Click on the following links. Please note these will open in a new window.
Since I first taught methods in graduate school, students have consistently requested more hands-on experiences prior to their senior research projects. In response, I have developed a series of labs, discussion issues, and field work exercises that can be integrated into a variety of social science research methods courses. Drawing on Wolcott’s (1990) use of the term “micro-ethnography,” I began calling this qualitative unit a “mini mini ethnography.” This series is designed to encourage discussion of qualitative research concepts, implementation of multiple qualitative methods, and skills development by building on early work. By integrating these lab exercises and outside field work into a lecture and discussion schedule, the instructor can introduce major concepts and reinforce their importance throughout the term. Unlike observation or interview exercises often utilized in methods courses, this approach gives students a much more realistic glimpse of field work; a glimpse that demands a high level of organization and continual engagement with concepts and research questions as they evolve. At the same time, students can improve upon their early missteps for the final portfolio and produce a project appropriate for any student symposium.
Despite the presence of Web 2.0 applications (i.e., all the interactive sites and “stuff” in the online world), there are divergent definitions and neologisms of digital ethnography and limited academic studies of digital ethnography as method. In this assignment, we will explore the method of digital ethnography by doing digital ethnography in a digital space. We will begin with a mid-range definition that explains digital ethnography as the process and method of doing ethnographic research in a digital space of “complex entangled electronic bites mixed with text, video, images, and social relations and behavior patterns” (Case 2011: 1). From this starting point, we jump into an applied exercise of practicing our ethnographic gaze (e.g., as “lurkers” and “participant experiencers”) into the digital spaces of a widely popular SNS (social networking site), Facebook. We will collect and analyze digital data by using traditional and emerging digital tools; and we will extend our examination to, for example, ethical standards and dilemmas connected to digital ethnography. This assignment is a good place to begin to seek answers and generate more questions about digital ethnography.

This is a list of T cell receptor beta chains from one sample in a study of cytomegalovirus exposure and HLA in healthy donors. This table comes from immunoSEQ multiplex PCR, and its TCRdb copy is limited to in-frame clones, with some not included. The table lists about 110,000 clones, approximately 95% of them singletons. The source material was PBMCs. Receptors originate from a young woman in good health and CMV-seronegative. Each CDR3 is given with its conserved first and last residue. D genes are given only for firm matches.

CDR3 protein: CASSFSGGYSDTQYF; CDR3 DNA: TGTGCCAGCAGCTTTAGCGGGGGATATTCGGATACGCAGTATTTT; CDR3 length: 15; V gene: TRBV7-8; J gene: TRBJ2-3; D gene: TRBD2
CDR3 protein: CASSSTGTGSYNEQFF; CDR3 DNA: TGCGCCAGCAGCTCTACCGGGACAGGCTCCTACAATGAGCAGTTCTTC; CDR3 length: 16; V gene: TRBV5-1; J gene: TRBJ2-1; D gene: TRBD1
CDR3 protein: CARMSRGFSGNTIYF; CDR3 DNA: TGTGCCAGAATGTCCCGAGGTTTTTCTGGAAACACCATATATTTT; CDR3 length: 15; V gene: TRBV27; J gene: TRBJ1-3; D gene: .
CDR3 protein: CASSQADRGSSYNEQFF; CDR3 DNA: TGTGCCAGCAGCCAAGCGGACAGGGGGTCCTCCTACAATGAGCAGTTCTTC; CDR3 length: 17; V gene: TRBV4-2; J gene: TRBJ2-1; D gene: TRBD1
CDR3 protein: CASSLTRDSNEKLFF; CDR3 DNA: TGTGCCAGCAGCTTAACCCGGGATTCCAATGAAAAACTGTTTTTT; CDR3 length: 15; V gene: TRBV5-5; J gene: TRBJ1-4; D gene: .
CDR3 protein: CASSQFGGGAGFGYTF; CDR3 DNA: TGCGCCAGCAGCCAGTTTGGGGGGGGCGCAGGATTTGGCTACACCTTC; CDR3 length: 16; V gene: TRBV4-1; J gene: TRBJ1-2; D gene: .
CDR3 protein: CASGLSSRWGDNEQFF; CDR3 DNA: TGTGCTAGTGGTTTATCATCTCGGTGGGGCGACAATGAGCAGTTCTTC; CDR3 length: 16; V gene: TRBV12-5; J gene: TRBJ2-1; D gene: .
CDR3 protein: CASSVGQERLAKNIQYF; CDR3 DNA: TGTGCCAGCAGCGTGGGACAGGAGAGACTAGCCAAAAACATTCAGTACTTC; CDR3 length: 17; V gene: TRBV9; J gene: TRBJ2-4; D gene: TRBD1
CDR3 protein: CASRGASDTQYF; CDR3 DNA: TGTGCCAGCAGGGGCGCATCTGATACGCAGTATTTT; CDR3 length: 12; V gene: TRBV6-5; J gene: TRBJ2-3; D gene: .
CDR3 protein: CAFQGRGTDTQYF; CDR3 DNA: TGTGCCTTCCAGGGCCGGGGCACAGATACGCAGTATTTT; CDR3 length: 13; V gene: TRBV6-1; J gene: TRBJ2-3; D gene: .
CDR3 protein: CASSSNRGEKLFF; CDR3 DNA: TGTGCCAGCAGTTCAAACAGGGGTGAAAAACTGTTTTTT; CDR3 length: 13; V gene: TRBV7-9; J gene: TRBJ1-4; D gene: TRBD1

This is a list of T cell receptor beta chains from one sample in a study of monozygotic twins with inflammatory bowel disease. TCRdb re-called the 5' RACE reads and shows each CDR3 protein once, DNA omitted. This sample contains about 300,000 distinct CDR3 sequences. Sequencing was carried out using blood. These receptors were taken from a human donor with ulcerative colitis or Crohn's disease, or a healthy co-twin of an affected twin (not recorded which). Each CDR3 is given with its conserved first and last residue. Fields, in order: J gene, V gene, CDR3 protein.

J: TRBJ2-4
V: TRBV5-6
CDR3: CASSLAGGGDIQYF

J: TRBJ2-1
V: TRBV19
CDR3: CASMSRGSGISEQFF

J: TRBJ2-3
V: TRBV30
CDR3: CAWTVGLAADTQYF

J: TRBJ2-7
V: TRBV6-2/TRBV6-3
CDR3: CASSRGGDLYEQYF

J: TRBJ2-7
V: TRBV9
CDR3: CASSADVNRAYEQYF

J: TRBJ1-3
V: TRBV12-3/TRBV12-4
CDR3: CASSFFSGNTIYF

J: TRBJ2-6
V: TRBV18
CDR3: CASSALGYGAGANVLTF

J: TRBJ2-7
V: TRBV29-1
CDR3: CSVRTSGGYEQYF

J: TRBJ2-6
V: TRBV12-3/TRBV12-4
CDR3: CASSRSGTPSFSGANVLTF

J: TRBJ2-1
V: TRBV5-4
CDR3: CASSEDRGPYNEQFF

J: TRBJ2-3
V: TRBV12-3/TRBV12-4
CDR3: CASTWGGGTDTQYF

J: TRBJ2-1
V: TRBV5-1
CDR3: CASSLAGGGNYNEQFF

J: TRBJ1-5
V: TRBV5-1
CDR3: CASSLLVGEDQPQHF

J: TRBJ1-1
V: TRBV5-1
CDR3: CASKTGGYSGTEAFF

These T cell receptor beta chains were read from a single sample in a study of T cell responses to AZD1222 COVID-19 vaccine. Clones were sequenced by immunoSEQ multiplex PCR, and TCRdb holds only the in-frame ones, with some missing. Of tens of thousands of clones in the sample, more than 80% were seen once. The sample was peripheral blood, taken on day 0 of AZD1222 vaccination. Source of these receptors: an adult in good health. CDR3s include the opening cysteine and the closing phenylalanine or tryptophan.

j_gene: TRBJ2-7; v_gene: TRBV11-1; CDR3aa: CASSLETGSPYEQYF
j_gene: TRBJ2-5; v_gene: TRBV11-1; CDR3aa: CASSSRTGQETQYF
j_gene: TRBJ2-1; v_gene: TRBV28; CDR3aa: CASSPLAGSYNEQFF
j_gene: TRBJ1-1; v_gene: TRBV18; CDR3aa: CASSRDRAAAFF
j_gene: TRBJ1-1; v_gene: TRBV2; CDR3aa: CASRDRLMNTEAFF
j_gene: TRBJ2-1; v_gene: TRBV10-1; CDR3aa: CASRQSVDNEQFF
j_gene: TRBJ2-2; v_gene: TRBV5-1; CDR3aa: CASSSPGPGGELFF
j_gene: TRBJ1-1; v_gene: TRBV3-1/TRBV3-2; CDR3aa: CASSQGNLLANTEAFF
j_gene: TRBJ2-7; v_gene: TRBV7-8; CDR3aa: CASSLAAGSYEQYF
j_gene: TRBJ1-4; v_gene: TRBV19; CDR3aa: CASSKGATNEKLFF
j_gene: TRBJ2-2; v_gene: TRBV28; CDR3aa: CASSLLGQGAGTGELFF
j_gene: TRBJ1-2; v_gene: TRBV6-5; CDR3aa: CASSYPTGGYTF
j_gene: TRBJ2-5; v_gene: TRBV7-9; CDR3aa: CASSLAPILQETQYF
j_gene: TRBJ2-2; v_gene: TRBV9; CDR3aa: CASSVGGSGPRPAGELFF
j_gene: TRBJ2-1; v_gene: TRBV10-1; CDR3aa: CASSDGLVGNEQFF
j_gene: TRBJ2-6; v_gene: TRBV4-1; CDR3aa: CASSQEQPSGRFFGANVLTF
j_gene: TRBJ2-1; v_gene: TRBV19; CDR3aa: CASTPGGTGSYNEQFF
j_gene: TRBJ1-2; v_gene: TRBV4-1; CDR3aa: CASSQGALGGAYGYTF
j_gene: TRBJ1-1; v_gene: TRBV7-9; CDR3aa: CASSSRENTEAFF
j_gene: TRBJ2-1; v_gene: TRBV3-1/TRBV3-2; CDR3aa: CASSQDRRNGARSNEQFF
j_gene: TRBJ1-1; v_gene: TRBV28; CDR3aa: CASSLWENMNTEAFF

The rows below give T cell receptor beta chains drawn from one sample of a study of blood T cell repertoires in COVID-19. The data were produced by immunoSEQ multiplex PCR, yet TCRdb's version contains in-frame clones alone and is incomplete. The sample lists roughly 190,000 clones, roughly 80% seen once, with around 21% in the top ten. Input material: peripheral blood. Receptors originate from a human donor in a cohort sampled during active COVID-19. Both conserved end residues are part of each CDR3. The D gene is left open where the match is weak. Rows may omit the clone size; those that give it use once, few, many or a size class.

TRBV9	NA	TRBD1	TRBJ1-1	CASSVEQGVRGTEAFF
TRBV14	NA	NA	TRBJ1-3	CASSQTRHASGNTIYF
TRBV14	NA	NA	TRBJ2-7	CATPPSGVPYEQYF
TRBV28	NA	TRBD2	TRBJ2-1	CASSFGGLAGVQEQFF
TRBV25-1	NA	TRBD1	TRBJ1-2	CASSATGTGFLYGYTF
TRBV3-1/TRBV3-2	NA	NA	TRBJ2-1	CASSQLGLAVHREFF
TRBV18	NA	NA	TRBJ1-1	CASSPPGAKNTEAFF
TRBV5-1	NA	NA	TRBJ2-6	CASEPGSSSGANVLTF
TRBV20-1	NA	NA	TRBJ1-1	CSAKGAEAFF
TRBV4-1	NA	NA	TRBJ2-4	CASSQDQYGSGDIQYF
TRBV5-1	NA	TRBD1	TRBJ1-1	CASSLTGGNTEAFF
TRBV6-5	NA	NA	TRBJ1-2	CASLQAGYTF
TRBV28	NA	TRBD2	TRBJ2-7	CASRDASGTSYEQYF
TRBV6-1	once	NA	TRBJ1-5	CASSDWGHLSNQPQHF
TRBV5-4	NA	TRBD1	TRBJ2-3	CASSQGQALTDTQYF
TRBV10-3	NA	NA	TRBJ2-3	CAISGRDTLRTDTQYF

This project to be completed over the course of the session gives students experience doing social research. Students choose a topic and complete a naturalistic observation, participant observation, or break a norm. They write a paper and produce a poster describing their experience. A scaffolding naturalistic observation and gallery walk assignment are also included as well as the grading criteria used for the paper and poster.